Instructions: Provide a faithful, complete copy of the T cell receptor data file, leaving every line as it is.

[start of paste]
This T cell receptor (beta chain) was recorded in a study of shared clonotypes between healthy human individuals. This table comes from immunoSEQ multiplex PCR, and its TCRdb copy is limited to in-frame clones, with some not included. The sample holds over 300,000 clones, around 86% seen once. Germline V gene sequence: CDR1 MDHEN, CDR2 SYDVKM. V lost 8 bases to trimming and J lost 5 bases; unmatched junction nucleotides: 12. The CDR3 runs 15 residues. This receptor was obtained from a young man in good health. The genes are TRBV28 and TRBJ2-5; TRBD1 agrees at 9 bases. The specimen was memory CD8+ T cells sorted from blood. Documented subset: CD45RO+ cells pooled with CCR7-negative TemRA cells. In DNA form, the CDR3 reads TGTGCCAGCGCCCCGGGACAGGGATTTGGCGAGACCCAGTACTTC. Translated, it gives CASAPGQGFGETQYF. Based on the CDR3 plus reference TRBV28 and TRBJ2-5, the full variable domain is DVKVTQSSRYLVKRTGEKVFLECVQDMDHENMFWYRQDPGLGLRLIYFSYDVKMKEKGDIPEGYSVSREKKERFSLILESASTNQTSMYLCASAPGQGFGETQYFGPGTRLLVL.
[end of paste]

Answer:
This T cell receptor (beta chain) was recorded in a study of shared clonotypes between healthy human individuals. This table comes from immunoSEQ multiplex PCR, and its TCRdb copy is limited to in-frame clones, with some not included. The sample holds over 300,000 clones, around 86% seen once. Germline V gene sequence: CDR1 MDHEN, CDR2 SYDVKM. V lost 8 bases to trimming and J lost 5 bases; unmatched junction nucleotides: 12. The CDR3 runs 15 residues. This receptor was obtained from a young man in good health. The genes are TRBV28 and TRBJ2-5; TRBD1 agrees at 9 bases. The specimen was memory CD8+ T cells sorted from blood. Documented subset: CD45RO+ cells pooled with CCR7-negative TemRA cells. In DNA form, the CDR3 reads TGTGCCAGCGCCCCGGGACAGGGATTTGGCGAGACCCAGTACTTC. Translated, it gives CASAPGQGFGETQYF. Based on the CDR3 plus reference TRBV28 and TRBJ2-5, the full variable domain is DVKVTQSSRYLVKRTGEKVFLECVQDMDHENMFWYRQDPGLGLRLIYFSYDVKMKEKGDIPEGYSVSREKKERFSLILESASTNQTSMYLCASAPGQGFGETQYFGPGTRLLVL.